Australia could be at the forefront of developments in advanced air mobility (AAM), but it needs to act now to address the ecosystem challenges. This is what delegates heard at the Australian Association for Uncrewed Systems (AAUS) AAM Summit, which took place in Melbourne, Australia, late last month.
The Australian Civil Aviation Safety Authority (CASA) works closely with Australian eVTOL designer and developer AMSL Aero on its Vertiia eVTOL aircraft. AMSL is scheduled to launch the flight test program for its full-scale prototype later this year.
“We [Australia] have everything we need,” said Reece Clothier, president of AAUS and senior manager of global regulatory strategy for product and service safety at Boeing. “We have the momentum, and we have the political intention … we have early user cases that the public will value. We have the people, expertise, culture and capability, and I think we have the opportunity.”
He warns, however, that “if we are going to be first-movers, we better move soon or accept that we are going to be further down the queue [for aircraft] whether we like it or not.”
Australia is not on the launch map for the significant international original equipment manufacturers (OEMs), said Clem Newton-Brown, Skyportz CEO.
“The danger for Australia is the industry starts in other cities, and the demand for aircraft will be such that we won’t even be able to get our hands on aircraft,” he said. “That’s why we need to be an early mover and attract OEMs early.”
Eve Air Mobility sees the potential in Australia. Still, Rob Weaver, regulation and public policy global lead at Eve, warns the country needs to capitalize on its early work resolving AAM integration issues. Otherwise, it will miss out on early aircraft deliveries and operations.
Weaver pointed to the early concept of operations work conducted by air navigation service provider Airservices Australia with Embraer for the urban air mobility (UAM) market in 2020, which regulators took up globally.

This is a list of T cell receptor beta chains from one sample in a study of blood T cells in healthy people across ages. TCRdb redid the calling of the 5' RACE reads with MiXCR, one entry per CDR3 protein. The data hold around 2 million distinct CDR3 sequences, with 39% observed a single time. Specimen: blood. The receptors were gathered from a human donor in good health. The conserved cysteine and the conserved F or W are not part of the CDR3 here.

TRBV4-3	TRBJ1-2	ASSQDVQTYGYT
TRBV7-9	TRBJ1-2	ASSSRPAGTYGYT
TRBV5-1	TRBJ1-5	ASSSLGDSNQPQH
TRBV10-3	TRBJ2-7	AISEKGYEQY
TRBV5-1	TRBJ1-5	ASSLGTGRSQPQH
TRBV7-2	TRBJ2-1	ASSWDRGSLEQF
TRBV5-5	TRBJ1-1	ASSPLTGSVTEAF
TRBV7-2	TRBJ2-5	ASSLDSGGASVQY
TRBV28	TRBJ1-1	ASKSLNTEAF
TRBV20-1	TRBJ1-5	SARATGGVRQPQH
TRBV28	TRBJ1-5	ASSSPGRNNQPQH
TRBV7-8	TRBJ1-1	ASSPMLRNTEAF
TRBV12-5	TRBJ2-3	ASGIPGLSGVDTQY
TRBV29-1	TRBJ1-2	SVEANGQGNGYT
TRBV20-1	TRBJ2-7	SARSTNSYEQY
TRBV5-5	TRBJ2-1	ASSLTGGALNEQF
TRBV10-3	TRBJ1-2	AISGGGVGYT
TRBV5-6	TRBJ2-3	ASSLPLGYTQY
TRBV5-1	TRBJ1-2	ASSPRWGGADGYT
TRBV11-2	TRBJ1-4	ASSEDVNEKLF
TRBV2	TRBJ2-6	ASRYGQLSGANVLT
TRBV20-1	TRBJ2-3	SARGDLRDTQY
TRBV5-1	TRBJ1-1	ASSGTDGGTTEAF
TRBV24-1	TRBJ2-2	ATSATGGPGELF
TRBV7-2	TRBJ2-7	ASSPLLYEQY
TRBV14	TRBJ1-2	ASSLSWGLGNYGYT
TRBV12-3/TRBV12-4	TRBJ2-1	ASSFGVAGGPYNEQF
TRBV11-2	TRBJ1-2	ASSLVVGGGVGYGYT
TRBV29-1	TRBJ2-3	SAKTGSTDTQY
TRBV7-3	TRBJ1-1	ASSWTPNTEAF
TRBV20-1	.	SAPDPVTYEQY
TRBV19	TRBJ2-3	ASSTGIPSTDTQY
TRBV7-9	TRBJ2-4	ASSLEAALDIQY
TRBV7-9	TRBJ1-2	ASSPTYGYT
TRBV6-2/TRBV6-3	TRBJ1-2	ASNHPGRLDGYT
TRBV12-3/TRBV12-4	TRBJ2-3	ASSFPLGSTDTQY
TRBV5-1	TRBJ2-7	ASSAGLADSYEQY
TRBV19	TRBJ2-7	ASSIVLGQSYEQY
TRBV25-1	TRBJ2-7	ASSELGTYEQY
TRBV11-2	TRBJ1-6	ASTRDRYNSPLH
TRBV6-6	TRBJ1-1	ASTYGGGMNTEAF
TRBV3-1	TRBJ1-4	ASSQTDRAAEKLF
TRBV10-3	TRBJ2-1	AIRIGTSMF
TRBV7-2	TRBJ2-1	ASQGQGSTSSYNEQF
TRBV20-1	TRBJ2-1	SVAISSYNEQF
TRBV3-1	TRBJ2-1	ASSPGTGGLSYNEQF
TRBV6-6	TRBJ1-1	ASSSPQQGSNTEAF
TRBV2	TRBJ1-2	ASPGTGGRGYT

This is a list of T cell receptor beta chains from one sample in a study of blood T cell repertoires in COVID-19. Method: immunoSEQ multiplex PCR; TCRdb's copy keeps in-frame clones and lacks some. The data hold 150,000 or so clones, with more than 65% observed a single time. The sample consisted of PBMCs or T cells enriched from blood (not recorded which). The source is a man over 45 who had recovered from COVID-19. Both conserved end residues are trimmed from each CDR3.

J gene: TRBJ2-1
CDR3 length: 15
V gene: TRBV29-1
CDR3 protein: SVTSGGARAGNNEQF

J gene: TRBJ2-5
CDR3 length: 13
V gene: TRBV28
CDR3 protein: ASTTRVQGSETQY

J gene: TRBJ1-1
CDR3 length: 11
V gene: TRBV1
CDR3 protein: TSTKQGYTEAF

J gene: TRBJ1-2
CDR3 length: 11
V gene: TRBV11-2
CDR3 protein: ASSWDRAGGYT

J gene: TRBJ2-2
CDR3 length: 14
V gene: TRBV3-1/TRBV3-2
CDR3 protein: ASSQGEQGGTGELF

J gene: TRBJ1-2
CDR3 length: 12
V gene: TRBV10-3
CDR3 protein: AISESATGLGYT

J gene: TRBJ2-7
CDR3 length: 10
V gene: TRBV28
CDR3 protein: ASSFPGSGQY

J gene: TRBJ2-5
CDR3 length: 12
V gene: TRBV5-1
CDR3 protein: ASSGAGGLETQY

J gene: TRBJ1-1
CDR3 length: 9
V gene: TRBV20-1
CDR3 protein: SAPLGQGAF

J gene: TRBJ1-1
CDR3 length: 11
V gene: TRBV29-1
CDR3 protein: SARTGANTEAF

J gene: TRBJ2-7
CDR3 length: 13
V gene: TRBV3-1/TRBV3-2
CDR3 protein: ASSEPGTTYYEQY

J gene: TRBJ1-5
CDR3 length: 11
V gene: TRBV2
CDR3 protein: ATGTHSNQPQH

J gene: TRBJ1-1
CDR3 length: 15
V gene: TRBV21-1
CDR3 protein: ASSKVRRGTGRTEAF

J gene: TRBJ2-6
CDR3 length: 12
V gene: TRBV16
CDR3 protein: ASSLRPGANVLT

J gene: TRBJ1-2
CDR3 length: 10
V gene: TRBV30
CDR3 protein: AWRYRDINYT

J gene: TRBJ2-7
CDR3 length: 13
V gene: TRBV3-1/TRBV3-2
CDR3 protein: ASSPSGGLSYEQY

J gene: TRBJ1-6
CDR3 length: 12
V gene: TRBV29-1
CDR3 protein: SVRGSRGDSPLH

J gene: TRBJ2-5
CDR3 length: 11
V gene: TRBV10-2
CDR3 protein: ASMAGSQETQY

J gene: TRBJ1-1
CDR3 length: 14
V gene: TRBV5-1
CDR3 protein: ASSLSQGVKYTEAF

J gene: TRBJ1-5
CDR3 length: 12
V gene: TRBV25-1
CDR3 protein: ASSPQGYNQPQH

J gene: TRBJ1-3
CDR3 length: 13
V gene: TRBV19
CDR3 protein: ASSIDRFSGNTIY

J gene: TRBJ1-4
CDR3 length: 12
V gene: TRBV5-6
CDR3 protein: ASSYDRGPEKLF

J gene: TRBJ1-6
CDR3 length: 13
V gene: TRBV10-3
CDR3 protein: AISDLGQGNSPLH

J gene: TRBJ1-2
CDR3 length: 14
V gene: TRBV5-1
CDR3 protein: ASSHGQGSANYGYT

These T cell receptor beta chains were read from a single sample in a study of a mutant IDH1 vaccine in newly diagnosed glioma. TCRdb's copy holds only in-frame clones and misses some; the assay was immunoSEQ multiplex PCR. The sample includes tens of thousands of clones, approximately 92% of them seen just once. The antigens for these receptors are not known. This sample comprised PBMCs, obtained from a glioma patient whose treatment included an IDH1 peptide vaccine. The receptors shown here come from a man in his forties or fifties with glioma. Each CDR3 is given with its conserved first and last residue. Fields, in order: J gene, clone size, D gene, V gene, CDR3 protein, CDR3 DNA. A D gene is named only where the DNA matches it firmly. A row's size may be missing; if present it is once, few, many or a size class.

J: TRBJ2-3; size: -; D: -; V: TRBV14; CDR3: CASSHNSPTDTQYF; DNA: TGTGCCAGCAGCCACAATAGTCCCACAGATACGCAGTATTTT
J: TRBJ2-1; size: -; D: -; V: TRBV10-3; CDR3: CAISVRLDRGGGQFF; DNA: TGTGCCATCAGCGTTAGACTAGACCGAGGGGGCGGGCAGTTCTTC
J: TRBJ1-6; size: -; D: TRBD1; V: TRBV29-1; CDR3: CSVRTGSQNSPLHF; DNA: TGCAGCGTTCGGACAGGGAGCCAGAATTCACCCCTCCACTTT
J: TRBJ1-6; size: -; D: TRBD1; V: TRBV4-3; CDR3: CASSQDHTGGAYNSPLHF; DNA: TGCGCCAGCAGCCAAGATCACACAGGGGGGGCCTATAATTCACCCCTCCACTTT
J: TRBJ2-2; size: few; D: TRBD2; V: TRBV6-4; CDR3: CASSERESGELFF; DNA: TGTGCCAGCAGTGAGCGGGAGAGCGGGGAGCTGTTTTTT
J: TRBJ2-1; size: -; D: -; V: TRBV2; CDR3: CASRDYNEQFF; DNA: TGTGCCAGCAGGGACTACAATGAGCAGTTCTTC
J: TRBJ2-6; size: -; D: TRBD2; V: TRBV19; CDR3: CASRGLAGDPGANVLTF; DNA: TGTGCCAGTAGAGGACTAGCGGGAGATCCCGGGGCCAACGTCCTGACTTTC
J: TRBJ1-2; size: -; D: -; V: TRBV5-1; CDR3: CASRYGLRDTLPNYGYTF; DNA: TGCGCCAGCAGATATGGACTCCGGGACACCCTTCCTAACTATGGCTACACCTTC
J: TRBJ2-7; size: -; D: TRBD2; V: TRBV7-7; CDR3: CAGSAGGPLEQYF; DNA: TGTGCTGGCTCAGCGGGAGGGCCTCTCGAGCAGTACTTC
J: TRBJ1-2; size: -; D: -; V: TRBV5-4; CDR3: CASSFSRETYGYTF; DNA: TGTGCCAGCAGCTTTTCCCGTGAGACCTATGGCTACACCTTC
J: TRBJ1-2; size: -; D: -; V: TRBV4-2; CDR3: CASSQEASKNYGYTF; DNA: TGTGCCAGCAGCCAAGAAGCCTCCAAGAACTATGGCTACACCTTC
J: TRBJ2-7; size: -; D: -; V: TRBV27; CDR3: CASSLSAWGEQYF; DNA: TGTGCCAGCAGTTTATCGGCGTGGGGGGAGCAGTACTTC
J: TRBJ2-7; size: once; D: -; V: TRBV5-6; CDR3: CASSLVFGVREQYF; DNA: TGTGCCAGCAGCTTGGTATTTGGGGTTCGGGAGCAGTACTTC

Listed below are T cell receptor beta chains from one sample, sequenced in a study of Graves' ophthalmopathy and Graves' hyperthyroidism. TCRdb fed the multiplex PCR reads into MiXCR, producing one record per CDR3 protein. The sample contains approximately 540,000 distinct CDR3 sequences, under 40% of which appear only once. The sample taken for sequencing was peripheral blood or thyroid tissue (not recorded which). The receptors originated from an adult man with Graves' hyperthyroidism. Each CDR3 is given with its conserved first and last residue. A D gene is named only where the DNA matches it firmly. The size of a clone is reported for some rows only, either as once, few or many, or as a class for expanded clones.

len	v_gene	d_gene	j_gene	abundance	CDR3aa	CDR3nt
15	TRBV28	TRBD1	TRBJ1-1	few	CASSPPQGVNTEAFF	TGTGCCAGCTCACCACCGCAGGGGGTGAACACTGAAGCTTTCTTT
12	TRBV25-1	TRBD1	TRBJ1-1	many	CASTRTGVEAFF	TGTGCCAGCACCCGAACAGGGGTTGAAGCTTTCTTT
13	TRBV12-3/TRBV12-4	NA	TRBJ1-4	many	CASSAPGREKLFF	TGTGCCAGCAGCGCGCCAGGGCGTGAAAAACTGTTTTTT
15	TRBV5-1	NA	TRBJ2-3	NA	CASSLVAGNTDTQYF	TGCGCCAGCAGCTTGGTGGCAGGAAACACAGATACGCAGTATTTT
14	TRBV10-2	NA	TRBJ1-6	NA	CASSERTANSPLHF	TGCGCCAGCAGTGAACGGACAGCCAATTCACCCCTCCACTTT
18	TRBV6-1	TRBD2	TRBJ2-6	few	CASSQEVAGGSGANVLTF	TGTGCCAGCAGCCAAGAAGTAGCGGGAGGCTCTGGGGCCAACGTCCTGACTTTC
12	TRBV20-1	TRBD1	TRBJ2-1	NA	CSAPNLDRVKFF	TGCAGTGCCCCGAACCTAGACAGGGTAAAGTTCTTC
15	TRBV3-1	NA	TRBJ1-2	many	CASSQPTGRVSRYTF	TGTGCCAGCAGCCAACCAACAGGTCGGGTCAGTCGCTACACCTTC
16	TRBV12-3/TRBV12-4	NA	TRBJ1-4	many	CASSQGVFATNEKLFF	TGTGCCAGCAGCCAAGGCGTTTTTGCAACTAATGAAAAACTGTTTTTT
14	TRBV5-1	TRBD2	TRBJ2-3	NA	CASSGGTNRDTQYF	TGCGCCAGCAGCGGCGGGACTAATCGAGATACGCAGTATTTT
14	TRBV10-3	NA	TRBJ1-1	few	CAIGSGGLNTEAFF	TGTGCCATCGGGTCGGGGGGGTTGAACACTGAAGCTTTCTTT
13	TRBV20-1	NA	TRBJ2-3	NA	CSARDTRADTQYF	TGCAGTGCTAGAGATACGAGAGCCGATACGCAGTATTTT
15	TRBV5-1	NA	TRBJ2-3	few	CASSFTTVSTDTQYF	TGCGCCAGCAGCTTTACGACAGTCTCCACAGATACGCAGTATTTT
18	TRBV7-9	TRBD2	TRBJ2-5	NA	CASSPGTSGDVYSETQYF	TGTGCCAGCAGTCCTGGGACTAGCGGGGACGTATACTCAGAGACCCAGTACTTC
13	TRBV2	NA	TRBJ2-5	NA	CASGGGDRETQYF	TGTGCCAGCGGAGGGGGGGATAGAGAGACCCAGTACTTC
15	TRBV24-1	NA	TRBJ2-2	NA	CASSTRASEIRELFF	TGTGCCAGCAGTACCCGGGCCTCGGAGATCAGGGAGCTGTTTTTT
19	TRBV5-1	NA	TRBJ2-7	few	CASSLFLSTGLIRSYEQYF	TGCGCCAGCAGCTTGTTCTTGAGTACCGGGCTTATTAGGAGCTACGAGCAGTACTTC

He said that Japan and Korea have very bold AAM ambitions in the Asia-Pacific region and are moving quickly in terms of government positioning and policy statements.
“I think Australia is unique in that it solves challenging problems early, but then it doesn’t capitalize on that,” he says.
Eve has letters of intent with several Australian companies — Aviair, Helispirit, Microflite, Nautilus Aviation and Sydney Sea Plane — for up to 150 aircraft. Still, countries elsewhere in the region have potentially much larger markets.
Australia has the right conditions to be a first-mover. Still, Weaver said some of the other regional markets are massive, pointing to China, India, Japan and Korea, followed by third-mover nations such as Indonesia. Manufacturers would prioritize these countries due to the size of the market.
“We need to have aircraft first and early. Otherwise, we will be quite a long way down the list,” he warned.
The case for AAM
While the market for AAM in the region is much smaller than some of its neighbours, the case for AAM in Australia is robust, delegates heard. Clothier said that the country has the right conditions for early adoption, pointing to early societal benefits, low-density airspace and a low population, which would allow benefits to be explored with minimum exposure. He said that Australia is also a technically advanced nation, and near-term business cases will be viable.
The vehicle technology itself is the “lowest piece of risk,” according to Clothier. “We must be looking at the ecosystem integration challenge.”
Pointing to all aspects of the ecosystem, from vehicles and airspace integration to infrastructure and community acceptance, the latter is crucial and the “biggest potential handbrake,” he said.
AAM has the potential to be a A$1-billion industry in Australia, according to Natasha Santha, partner of transport, new mobility and energy at LEK Consulting. In addition, Australia has a strong commercial and economic case for AAM, including road infrastructure reaching capacity in some parts of the country, rapid population growth, and a need to improve connectivity for passengers and freight, Santha says.
The government recognizes the opportunity, said Richard Wood, first assistant secretary at the Department of Infrastructure, Transport, Regional Development, Communication and the Arts (DITRDCA). Wood pointed to AAM’s transformational benefits in connectivity and decarbonization.
“We have the opportunity to revolutionize transportation and connect communities like never before,” he said, concurring that engaging with communities and building a social license will be crucial to success, along with resolving regulatory issues.
Australia was a leader in drone development and regulation and needed to take back that lead in shaping policy and regulations for AAM, suggested Jack Kormas, managing director of Textron Systems Australia, who has almost 30 years of experience in unmanned aerial systems, including at Aerosonde, now part of Textron.
The right environment for AAM